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"TEI" 2007 Obituary


TEITELBAUM  TEIXEIRA 

TEITELBAUM o@ca.on.middlesex_county.london.london_free_press 2007-09-25 published
DANBY kept art real
The renowned realist artist died Sunday at 67 while canoeing in Algonquin Park.
By Lee-Anne GOODMAN, Canadian Press, Tues., September 25, 2007
Toronto -- Ken DANBY, recognized as one of the world's foremost realist artists and best-known in Canada for his iconic hockey painting, At the Crease, has died at the age of 67 while canoeing in Algonquin Park.
Born in Sault Ste. Marie, DANBY's vast portfolio includes everything from portraits of famous Canadians to athletes in midplay to landscape paintings so crystalline that at first glance they resemble photographs.
"He aspired to be -- and in many ways achieved -- the status of Canada's storyteller," Matthew TEITELBAUM, director of the Art Gallery of Ontario, said yesterday.
"He wanted to be an artist who painted Canada in its heroic moments and in its everyday moments… he wanted to tell people through his art that you could paint realistically and capture great emotion and generate great feeling, and he did."
Ken McGEE, manager of the Danby Studio in Guelph, called his friend a Canadian treasure.
"He's been called a national icon and that's basically what he was," he said.
The prolific DANBY was said to have known from a young age that he wanted to paint and enrolled in the Ontario College of Art in 1958. His first one-man show in 1964 sold out, an occurrence that would become commonplace as his work proved popular with private, corporate and museum collectors.
When asked to identify his favourite work, he frequently replied: "My next one."
His 1972 painting of a masked hockey goalie hunched in the crease is considered by many to be a Canadian national symbol and is sometimes mistakenly thought to be a portrait of legendary netminder Ken Dryden. Lacing Up, another hockey painting of someone tying his skates in a locker room, is almost equally iconic.
On his website, DANBY recalled an encounter about At the Crease: "One day, a woman complimented me on my painting At the Crease, which she referred to as 'That painting you did of the goalie, Ken Dryden,' " he recalled.
"She said that she had long had a print of it in her home and really enjoyed it. I thanked her, but also explained that, 'It isn't an image of Ken Dryden.' Looking puzzled, she replied, 'Yes it is.' I responded, 'No it isn't.' After a long pause, she loudly exclaimed, 'Yes it is!' I quickly apologized, with the sudden realization that she was right. It's really whomever one wants it to be."
The goalie painting is DANBY's most successful but there's a lot more to his work, McGEE said.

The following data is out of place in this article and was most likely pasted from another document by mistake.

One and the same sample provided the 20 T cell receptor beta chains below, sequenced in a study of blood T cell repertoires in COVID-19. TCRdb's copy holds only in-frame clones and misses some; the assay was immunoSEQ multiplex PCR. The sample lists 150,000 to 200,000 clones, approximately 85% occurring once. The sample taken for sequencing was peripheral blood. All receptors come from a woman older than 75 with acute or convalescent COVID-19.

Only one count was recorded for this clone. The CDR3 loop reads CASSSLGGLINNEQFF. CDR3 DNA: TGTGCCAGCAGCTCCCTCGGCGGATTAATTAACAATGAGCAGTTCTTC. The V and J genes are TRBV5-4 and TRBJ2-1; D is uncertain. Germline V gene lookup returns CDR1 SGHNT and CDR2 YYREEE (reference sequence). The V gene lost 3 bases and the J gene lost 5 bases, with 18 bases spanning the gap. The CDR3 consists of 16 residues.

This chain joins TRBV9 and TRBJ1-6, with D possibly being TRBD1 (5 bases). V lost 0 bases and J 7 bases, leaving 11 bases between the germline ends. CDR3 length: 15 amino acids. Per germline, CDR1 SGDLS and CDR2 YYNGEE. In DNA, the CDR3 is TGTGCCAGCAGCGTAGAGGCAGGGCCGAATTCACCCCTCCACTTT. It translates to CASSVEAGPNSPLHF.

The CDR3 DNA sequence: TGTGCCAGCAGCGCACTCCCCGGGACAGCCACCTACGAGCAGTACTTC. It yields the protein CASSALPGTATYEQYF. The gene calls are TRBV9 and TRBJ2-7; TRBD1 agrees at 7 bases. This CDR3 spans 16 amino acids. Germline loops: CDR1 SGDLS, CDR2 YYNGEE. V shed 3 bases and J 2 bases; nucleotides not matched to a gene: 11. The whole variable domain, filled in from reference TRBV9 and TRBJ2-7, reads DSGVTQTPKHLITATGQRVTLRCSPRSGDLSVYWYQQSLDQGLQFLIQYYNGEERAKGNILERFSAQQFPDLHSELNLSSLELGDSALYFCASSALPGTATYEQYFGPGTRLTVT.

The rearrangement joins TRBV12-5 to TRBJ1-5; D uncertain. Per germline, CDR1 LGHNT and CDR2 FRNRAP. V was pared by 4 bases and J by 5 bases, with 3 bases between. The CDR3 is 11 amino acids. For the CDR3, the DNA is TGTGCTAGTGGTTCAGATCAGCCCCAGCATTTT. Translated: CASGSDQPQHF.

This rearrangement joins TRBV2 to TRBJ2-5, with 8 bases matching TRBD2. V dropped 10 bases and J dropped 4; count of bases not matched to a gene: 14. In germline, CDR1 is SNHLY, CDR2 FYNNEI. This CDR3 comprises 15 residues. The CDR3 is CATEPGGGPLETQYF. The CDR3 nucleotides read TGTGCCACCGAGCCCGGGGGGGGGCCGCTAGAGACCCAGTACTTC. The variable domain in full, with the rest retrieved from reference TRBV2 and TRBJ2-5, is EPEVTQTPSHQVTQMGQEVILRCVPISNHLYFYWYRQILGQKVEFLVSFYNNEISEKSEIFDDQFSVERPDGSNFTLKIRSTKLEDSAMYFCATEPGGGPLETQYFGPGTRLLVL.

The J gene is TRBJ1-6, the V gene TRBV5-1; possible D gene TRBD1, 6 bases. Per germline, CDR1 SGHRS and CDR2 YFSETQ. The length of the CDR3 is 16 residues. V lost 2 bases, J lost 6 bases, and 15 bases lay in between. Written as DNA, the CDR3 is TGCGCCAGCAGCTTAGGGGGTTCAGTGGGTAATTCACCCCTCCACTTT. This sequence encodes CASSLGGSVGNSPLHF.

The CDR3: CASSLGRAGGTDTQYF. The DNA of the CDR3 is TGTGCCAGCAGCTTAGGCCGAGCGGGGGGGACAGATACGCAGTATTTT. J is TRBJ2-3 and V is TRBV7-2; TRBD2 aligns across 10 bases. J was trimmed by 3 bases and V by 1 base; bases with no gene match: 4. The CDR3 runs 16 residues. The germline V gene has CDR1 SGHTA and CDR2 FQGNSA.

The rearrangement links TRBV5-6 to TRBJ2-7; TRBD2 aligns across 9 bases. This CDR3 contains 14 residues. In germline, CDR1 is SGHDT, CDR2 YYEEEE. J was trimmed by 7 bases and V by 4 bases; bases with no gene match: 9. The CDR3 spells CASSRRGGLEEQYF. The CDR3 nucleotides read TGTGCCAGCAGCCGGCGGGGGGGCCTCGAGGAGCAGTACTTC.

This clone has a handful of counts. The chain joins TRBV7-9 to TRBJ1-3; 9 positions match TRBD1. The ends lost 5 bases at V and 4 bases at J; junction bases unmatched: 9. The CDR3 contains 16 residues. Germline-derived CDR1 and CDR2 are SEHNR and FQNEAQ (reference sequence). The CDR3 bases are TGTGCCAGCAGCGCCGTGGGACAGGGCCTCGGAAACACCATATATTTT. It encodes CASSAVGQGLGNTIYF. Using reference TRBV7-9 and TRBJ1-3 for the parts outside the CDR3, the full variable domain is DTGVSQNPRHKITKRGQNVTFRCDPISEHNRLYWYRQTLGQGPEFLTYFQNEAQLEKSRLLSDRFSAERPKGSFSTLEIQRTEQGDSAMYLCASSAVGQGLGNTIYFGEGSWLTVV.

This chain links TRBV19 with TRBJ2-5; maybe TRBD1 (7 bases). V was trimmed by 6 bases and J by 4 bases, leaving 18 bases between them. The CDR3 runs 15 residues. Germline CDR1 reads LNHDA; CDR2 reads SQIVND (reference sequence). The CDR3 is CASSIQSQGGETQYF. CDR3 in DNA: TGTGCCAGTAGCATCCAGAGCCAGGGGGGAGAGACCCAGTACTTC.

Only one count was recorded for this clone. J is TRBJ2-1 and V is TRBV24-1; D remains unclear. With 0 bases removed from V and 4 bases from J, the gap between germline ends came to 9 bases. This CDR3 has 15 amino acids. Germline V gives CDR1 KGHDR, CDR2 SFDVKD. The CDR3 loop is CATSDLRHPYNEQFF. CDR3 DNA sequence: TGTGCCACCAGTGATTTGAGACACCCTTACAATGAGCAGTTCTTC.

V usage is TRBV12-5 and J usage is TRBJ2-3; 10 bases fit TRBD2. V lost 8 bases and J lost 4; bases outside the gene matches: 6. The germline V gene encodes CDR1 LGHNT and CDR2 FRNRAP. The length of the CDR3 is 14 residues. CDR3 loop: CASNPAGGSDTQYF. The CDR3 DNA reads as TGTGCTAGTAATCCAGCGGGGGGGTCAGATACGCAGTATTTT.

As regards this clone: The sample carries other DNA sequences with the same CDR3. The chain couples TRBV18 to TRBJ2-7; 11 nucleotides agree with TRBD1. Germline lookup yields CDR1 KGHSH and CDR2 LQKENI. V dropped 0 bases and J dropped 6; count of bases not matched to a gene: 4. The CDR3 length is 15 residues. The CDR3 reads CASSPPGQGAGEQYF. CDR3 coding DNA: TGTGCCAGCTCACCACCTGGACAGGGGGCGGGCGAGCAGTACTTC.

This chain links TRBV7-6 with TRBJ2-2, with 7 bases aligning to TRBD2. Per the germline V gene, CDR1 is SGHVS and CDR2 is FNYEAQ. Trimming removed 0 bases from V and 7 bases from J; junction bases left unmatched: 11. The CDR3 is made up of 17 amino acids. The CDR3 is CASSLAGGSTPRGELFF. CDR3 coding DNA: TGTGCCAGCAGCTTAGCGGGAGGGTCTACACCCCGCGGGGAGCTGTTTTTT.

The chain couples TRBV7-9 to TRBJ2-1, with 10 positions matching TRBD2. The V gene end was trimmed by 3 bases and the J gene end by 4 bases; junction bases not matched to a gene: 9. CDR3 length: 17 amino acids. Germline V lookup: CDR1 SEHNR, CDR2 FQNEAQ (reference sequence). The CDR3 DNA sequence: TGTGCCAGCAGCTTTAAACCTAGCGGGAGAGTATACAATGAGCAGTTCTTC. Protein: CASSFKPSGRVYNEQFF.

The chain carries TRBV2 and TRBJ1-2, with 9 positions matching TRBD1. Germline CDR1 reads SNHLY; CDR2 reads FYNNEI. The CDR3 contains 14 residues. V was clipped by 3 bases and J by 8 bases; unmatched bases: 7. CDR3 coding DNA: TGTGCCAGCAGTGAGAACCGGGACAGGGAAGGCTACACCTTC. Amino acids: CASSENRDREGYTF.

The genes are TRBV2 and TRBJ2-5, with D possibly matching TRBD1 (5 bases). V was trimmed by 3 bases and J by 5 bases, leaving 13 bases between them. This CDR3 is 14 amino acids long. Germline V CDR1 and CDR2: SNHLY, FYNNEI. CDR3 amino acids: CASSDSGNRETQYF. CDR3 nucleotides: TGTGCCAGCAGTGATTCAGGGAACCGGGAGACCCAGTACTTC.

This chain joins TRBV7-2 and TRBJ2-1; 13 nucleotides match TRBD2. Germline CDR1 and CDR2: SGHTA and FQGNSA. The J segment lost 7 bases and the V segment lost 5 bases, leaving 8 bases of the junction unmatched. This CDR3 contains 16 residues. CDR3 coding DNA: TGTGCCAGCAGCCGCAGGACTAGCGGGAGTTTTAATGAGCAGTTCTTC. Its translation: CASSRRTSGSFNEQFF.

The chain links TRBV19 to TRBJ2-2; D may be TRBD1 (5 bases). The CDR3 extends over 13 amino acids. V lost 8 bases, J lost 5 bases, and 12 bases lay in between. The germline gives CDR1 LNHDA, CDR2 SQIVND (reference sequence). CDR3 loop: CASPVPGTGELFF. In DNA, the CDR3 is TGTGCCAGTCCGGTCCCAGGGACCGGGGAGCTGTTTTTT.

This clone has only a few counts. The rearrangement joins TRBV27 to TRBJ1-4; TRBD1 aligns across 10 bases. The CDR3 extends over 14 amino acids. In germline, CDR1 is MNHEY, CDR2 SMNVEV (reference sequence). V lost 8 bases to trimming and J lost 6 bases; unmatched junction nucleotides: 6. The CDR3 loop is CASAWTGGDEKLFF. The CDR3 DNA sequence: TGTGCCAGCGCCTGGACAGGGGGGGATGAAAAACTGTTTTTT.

"It's a worldwide image now. Over the years we have sold literally hundreds of thousands of those images -- anybody who knows hockey knows that image and therefore knows Ken DANBY," he said.
"But his reputation seemed to be, from the public point of view, that of a sports artist and he was certainly much, much, much more than that. His works ranged from sports images and panoramic landscapes to huge oils and figurative works and just some stunning works. Particularly in the last few years, his work has expanded both in size and imagery."
In the 1980s, DANBY prepared a series of watercolours on the Americas Cup and the Canadian athletes at the 1984 Winter Olympics in Sarajevo.
He also served on the governing board of the Canada Council and as a member of the Board of Trustees of the National Gallery of Canada. McGEE said DANBY, who continued to paint avidly, was on the lookout for new inspiration while canoeing with his wife, Gillian, in Ontario's pristine Algonquin Park on Sunday.
"He died gathering information for more paintings," said McGEE, who remembered his friend as "amenable, friendly, approachable, kind and generous."
DANBY was a big supporter of the arts, and frequently railed against the lack of arts education in the public school system.
"The arts are just as important as math and science in education, and just as important as any other endeavour in our lives," he said. "Art is a necessity. Art is an absolutely essential part of our enlightenment process. We cannot, as a species, as a civilized society, regard ourselves as being enlightened without the arts."
Ontario provincial police say DANBY collapsed while canoeing on North Tea Lake. He was transported by air ambulance to North Bay General Hospital where he was pronounced dead.
He's survived by his wife, Gillian and three sons.

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TEIXEIRA o@ca.on.middlesex_county.london.london_free_press 2007-01-02 published
MITCHELL, Russell Howard
Peacefully at Saint Thomas Elgin General Hospital on Saturday, December 30, 2006. Russell Howard MITCHELL of R.R.#1, Straffordville in his 80th year. Beloved husband of 51 years Hazel (PARKER) MITCHELL. Dear father of Jeanette BALDWIN and partner Dan SMYTH of Pt. Burwell and Linda MITCHELL and fiancÚ John TEIXEIRA of Cambridge. Loving grandfather of Mark and Paul. Also survived by a brother Lawrence MITCHELL, sisters-in-law Jean and Evelyn MITCHELL and a number of nieces and nephews. Predeceased by an infant daughter Myrna, brothers Eugene, Walter and Max MITCHELL. Born in Bayham Township on June 12, 1927 son of the late Grant and Mildred (WOODWORD) MITCHELL. Russell was farmer and a member of Richmond United Church. Friends may call at the H.A. Kebbel Funeral Home, Aylmer on Tuesday 2-4 and 7-9 p.m. where the funeral service will be held on Wednesday, January 3, 2007 at 1: 00 p.m. Interment, Straffordville Cemetery. Rev. Norman JONES, officiating. Donations to the Richmond United Church would be appreciated. Condolences at kebbelfuneralhome.com

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